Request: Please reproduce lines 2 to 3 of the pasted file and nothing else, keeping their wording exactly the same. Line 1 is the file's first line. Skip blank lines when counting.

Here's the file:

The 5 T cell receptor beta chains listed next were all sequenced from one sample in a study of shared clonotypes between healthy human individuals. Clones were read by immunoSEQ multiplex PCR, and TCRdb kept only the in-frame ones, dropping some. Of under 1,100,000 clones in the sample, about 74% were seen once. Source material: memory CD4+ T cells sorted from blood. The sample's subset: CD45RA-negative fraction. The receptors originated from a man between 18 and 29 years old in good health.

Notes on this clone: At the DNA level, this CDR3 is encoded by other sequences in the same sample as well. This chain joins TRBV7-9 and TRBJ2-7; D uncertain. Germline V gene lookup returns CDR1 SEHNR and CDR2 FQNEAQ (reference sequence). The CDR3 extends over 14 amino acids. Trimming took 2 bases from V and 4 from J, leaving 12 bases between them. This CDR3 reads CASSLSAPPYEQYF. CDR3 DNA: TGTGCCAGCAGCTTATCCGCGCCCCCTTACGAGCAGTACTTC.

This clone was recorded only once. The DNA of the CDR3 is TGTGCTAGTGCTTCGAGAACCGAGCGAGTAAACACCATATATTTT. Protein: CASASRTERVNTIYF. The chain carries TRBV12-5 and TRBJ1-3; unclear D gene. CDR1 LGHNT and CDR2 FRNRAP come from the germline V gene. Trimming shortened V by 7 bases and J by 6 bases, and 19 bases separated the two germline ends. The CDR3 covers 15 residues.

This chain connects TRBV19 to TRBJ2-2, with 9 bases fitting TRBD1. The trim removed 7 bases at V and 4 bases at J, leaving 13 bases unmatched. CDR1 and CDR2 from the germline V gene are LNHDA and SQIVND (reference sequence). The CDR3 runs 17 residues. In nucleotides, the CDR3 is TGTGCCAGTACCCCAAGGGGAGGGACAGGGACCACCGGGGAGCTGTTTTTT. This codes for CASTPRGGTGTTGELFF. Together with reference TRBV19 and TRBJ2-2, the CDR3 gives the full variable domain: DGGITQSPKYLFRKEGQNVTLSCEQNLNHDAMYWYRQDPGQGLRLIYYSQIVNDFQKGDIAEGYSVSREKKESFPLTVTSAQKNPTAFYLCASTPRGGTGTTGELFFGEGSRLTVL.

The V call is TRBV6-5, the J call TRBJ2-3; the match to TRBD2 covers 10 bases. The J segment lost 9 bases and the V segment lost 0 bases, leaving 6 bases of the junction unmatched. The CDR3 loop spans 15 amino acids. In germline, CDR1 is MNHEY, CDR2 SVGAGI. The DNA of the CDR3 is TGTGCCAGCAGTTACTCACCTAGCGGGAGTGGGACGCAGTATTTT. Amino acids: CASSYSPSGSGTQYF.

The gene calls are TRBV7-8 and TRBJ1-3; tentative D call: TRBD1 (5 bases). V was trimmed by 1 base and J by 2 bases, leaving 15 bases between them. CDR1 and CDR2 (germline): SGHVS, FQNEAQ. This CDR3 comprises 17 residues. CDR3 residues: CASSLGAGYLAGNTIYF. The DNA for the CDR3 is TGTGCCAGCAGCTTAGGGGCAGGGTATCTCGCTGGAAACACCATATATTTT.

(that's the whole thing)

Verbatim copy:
Notes on this clone: At the DNA level, this CDR3 is encoded by other sequences in the same sample as well. This chain joins TRBV7-9 and TRBJ2-7; D uncertain. Germline V gene lookup returns CDR1 SEHNR and CDR2 FQNEAQ (reference sequence). The CDR3 extends over 14 amino acids. Trimming took 2 bases from V and 4 from J, leaving 12 bases between them. This CDR3 reads CASSLSAPPYEQYF. CDR3 DNA: TGTGCCAGCAGCTTATCCGCGCCCCCTTACGAGCAGTACTTC.

This clone was recorded only once. The DNA of the CDR3 is TGTGCTAGTGCTTCGAGAACCGAGCGAGTAAACACCATATATTTT. Protein: CASASRTERVNTIYF. The chain carries TRBV12-5 and TRBJ1-3; unclear D gene. CDR1 LGHNT and CDR2 FRNRAP come from the germline V gene. Trimming shortened V by 7 bases and J by 6 bases, and 19 bases separated the two germline ends. The CDR3 covers 15 residues.